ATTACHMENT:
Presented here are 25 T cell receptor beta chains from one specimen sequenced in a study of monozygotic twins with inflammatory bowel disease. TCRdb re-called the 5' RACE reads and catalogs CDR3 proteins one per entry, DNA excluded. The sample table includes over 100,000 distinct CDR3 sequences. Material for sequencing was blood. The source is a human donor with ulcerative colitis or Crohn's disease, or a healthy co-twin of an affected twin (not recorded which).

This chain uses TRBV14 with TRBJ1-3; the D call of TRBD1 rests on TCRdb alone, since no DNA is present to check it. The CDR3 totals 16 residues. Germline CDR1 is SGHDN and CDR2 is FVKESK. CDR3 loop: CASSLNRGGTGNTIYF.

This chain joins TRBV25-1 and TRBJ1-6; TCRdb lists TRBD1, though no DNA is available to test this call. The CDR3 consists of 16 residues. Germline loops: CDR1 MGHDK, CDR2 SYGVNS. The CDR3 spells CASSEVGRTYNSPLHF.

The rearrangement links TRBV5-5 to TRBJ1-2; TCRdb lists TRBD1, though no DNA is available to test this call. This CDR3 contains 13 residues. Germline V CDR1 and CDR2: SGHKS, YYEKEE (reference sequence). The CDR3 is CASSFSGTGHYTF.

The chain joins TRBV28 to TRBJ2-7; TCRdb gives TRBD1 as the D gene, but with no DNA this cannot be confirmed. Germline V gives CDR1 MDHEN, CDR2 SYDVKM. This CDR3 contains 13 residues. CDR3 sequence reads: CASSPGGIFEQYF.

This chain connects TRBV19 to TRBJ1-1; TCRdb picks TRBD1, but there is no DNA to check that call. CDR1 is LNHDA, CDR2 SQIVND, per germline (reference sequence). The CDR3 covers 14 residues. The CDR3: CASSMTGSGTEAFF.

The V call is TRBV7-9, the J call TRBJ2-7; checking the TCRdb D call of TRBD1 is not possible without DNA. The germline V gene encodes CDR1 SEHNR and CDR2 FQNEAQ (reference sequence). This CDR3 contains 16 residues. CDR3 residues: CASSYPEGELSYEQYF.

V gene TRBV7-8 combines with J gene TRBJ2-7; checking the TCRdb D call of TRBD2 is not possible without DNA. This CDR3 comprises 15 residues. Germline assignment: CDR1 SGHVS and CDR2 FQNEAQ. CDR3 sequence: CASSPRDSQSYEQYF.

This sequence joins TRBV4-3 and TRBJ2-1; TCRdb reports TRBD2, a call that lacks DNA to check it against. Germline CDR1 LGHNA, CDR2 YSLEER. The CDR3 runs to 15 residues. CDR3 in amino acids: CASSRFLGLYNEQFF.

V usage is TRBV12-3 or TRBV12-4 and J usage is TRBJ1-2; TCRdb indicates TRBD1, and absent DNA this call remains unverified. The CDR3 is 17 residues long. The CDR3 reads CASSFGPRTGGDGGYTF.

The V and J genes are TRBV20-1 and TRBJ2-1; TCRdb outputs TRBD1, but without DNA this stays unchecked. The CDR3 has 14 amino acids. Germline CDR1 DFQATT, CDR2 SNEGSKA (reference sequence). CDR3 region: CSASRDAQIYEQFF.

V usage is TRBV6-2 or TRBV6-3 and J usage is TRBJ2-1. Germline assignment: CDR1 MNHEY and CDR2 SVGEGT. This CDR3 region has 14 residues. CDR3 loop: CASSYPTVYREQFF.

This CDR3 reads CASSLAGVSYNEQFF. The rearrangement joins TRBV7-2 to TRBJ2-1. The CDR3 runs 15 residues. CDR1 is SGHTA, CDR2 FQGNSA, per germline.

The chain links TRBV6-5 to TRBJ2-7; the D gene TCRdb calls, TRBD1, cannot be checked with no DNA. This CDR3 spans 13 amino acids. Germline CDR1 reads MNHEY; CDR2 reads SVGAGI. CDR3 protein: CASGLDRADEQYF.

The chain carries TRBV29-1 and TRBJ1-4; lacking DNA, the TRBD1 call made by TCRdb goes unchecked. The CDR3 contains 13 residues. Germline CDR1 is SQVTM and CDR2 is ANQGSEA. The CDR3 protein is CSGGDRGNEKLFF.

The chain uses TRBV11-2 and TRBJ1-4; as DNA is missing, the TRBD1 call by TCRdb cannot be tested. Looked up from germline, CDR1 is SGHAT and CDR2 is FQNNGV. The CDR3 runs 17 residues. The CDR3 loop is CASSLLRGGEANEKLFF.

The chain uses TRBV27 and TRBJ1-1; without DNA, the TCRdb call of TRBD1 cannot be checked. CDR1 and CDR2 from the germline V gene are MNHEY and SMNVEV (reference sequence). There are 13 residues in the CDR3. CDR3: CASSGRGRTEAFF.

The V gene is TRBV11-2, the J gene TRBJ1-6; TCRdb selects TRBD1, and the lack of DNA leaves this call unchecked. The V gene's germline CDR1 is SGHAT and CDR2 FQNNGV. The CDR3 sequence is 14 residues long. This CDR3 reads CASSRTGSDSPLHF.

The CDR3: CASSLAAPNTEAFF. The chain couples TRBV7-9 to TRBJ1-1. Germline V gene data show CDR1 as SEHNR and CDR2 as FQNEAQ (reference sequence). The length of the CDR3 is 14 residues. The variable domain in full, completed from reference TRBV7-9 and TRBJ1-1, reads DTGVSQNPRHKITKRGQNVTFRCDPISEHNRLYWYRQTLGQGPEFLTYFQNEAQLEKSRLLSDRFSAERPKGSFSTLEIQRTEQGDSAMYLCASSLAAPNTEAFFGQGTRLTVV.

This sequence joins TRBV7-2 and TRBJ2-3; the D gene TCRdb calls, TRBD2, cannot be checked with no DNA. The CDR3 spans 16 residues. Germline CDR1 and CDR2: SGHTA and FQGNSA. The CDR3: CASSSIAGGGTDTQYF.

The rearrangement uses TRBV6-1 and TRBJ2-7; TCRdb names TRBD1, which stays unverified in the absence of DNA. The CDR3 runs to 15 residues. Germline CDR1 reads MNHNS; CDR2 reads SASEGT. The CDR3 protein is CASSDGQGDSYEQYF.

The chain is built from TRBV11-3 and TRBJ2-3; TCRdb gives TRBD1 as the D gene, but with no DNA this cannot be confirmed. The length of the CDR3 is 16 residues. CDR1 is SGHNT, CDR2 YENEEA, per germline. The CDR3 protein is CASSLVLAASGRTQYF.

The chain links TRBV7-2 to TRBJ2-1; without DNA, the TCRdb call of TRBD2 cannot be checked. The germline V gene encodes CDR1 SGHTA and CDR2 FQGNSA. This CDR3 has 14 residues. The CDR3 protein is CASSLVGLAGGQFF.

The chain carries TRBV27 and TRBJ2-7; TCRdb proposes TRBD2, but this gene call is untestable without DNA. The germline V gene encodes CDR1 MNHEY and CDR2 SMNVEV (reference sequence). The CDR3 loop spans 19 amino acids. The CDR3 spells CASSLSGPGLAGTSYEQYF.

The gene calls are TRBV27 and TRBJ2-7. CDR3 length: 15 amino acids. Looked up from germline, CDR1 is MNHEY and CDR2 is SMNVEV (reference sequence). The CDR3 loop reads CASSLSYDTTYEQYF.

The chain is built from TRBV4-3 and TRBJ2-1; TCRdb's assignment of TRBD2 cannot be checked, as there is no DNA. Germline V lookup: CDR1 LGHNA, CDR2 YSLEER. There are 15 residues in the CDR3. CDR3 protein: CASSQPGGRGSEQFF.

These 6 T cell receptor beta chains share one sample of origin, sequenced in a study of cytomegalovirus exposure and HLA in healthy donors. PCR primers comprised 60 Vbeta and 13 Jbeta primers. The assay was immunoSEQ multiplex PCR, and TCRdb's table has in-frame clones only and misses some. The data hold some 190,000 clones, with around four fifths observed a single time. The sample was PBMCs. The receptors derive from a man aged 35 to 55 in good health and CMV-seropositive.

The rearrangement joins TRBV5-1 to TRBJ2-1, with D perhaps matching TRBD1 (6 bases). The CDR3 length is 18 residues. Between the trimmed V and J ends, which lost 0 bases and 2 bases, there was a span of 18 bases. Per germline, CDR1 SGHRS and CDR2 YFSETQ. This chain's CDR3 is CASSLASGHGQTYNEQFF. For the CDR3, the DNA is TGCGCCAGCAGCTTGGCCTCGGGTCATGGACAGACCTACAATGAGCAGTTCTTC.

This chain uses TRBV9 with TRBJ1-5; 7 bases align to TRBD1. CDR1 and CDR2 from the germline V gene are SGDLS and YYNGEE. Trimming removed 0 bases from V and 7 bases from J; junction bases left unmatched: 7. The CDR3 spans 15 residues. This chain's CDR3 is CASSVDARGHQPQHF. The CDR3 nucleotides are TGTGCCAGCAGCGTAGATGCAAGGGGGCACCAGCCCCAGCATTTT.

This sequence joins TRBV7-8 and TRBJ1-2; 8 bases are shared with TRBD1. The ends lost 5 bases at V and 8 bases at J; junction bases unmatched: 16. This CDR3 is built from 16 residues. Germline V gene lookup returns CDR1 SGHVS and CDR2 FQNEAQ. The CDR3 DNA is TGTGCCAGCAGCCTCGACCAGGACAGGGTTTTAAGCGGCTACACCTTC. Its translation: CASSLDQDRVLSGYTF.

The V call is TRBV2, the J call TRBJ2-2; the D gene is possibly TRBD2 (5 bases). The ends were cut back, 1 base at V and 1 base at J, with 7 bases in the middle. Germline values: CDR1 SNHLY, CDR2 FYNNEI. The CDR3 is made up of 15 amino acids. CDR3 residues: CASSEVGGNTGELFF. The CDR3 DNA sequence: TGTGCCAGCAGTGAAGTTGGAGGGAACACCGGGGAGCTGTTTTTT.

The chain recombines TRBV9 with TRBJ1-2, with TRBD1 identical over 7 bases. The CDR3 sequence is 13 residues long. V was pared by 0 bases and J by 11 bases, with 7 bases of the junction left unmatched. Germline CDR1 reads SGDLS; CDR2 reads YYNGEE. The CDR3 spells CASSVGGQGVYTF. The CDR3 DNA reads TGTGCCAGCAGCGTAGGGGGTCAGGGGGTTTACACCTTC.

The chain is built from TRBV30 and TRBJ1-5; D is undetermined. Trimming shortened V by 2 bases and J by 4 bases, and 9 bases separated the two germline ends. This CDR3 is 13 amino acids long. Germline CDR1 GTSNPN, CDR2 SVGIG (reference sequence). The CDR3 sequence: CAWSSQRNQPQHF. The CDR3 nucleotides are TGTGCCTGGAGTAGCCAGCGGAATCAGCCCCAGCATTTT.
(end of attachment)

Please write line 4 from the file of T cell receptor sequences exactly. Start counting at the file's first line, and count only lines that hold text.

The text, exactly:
The rearrangement links TRBV5-5 to TRBJ1-2; TCRdb lists TRBD1, though no DNA is available to test this call. This CDR3 contains 13 residues. Germline V CDR1 and CDR2: SGHKS, YYEKEE (reference sequence). The CDR3 is CASSFSGTGHYTF.